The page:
Congressman: No decision yet on Syria action

FILE - In this Wednesday, Aug. 28, 2013 file citizen journalism image provided by the United media office of Arbeen which has been authenticated based on its contents and other AP reporting, a member of a UN investigation team takes samples of sands near a part of a missile is likely to be one of the chemical rockets according to activists, in the Damascus countryside of Ain Terma, Syria. The intelligence linking the Syrian regime and President Bashar Assad to the alleged chemical weapons attack that killed at least 100 Syrians is no �slam dunk,� with questions remaining about who actually controls some of Syria's chemical weapons stores and doubts about whether Assad himself ordered the strike, U.S. intelligence officials say. (AP Photo/United Media Office of Arbeen, File)

FILE - In this Wednesday, Aug. 28, 2013 file citizen journalism image provided by the United media office of Arbeen which has been authenticated based on its contents and other AP reporting, a member of a UN investigation team takes samples of sands near a part of a missile is likely to be one of the chemical rockets according to activists, in the Damascus countryside of Ain Terma, Syria. The intelligence linking the Syrian regime and President Bashar Assad to the alleged chemical weapons attack that killed at least 100 Syrians is no �slam dunk,� with questions remaining about who actually controls some of Syria's chemical weapons stores and doubts about whether Assad himself ordered the strike, U.S. intelligence officials say. (AP Photo/United Media Office of Arbeen, File)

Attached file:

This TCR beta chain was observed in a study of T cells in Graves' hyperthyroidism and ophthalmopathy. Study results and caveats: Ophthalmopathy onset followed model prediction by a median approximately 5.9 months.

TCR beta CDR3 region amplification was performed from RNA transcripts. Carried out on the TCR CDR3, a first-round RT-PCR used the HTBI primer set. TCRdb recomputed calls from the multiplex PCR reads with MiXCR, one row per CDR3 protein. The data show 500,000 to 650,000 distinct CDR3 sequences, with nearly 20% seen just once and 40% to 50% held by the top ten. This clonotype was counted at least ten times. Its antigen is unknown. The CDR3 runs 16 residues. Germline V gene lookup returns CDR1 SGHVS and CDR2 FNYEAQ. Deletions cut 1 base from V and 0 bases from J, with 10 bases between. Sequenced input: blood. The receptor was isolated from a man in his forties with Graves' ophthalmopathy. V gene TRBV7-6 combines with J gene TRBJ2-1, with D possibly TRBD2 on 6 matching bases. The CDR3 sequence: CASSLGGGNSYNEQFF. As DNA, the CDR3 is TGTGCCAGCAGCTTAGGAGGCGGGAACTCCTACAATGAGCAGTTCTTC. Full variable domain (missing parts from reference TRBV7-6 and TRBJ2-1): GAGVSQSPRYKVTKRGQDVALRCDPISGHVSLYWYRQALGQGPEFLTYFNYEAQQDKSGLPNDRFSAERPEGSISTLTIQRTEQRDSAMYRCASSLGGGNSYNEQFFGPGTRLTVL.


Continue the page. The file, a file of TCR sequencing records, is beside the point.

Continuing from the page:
WASHINGTON (AP) — A Democratic congressman says that President Barack Obama has yet to make any decision on the timing or scope of a possible U.S. military intervention in Syria.

Congressman Eliot Engel of New York is the top Democrat on the House Foreign Affairs Committee. He says administration officials told lawmakers in a conference call Thursday that they have "no doubt" that Syrian President Bashar Assad's forces used chemical weapons.

Engel says top officials provided limited evidence in the call. He says they talked about intercepted discussions and intelligence showing that Syrian forces moved weapons into position ahead of last week's attack.

Engel tells The Associated Press that the conversation focused on sharing concerns and the need to prevent the Assad regime from using chemical weapons again.

Associated Press
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